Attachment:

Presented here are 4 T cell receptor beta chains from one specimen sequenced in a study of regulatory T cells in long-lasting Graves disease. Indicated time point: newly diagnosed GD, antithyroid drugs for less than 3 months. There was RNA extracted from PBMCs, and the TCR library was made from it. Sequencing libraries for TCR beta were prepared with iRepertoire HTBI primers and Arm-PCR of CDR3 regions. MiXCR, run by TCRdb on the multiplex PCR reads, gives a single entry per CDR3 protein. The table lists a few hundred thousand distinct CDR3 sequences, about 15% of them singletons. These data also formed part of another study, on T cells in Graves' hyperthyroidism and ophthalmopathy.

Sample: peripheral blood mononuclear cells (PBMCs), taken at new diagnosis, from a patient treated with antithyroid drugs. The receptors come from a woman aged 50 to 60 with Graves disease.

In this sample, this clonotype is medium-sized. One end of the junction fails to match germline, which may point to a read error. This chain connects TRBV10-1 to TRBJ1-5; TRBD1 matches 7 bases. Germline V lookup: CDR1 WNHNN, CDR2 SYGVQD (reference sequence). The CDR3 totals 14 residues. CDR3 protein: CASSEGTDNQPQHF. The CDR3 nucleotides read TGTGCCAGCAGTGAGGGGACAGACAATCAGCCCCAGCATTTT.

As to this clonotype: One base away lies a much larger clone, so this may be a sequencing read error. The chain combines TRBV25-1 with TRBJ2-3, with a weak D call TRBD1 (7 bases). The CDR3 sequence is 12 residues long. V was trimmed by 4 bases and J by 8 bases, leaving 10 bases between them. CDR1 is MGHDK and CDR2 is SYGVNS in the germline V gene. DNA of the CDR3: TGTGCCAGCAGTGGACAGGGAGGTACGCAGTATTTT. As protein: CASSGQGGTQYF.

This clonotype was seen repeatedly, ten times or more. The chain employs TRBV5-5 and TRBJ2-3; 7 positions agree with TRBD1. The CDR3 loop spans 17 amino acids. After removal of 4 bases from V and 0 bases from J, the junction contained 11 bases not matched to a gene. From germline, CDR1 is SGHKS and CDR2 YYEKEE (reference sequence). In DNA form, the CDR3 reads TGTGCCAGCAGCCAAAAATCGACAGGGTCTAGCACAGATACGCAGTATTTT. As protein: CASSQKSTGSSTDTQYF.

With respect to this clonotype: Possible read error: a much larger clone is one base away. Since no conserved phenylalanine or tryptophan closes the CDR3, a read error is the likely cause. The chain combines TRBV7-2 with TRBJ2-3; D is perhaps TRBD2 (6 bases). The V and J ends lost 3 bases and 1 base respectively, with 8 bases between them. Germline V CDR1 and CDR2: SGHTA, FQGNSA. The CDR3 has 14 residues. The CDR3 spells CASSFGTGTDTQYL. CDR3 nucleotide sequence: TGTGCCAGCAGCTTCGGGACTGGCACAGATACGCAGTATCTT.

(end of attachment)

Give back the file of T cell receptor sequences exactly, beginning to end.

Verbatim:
Presented here are 4 T cell receptor beta chains from one specimen sequenced in a study of regulatory T cells in long-lasting Graves disease. Indicated time point: newly diagnosed GD, antithyroid drugs for less than 3 months. There was RNA extracted from PBMCs, and the TCR library was made from it. Sequencing libraries for TCR beta were prepared with iRepertoire HTBI primers and Arm-PCR of CDR3 regions. MiXCR, run by TCRdb on the multiplex PCR reads, gives a single entry per CDR3 protein. The table lists a few hundred thousand distinct CDR3 sequences, about 15% of them singletons. These data also formed part of another study, on T cells in Graves' hyperthyroidism and ophthalmopathy.

Sample: peripheral blood mononuclear cells (PBMCs), taken at new diagnosis, from a patient treated with antithyroid drugs. The receptors come from a woman aged 50 to 60 with Graves disease.

In this sample, this clonotype is medium-sized. One end of the junction fails to match germline, which may point to a read error. This chain connects TRBV10-1 to TRBJ1-5; TRBD1 matches 7 bases. Germline V lookup: CDR1 WNHNN, CDR2 SYGVQD (reference sequence). The CDR3 totals 14 residues. CDR3 protein: CASSEGTDNQPQHF. The CDR3 nucleotides read TGTGCCAGCAGTGAGGGGACAGACAATCAGCCCCAGCATTTT.

As to this clonotype: One base away lies a much larger clone, so this may be a sequencing read error. The chain combines TRBV25-1 with TRBJ2-3, with a weak D call TRBD1 (7 bases). The CDR3 sequence is 12 residues long. V was trimmed by 4 bases and J by 8 bases, leaving 10 bases between them. CDR1 is MGHDK and CDR2 is SYGVNS in the germline V gene. DNA of the CDR3: TGTGCCAGCAGTGGACAGGGAGGTACGCAGTATTTT. As protein: CASSGQGGTQYF.

This clonotype was seen repeatedly, ten times or more. The chain employs TRBV5-5 and TRBJ2-3; 7 positions agree with TRBD1. The CDR3 loop spans 17 amino acids. After removal of 4 bases from V and 0 bases from J, the junction contained 11 bases not matched to a gene. From germline, CDR1 is SGHKS and CDR2 YYEKEE (reference sequence). In DNA form, the CDR3 reads TGTGCCAGCAGCCAAAAATCGACAGGGTCTAGCACAGATACGCAGTATTTT. As protein: CASSQKSTGSSTDTQYF.

With respect to this clonotype: Possible read error: a much larger clone is one base away. Since no conserved phenylalanine or tryptophan closes the CDR3, a read error is the likely cause. The chain combines TRBV7-2 with TRBJ2-3; D is perhaps TRBD2 (6 bases). The V and J ends lost 3 bases and 1 base respectively, with 8 bases between them. Germline V CDR1 and CDR2: SGHTA, FQGNSA. The CDR3 has 14 residues. The CDR3 spells CASSFGTGTDTQYL. CDR3 nucleotide sequence: TGTGCCAGCAGCTTCGGGACTGGCACAGATACGCAGTATCTT.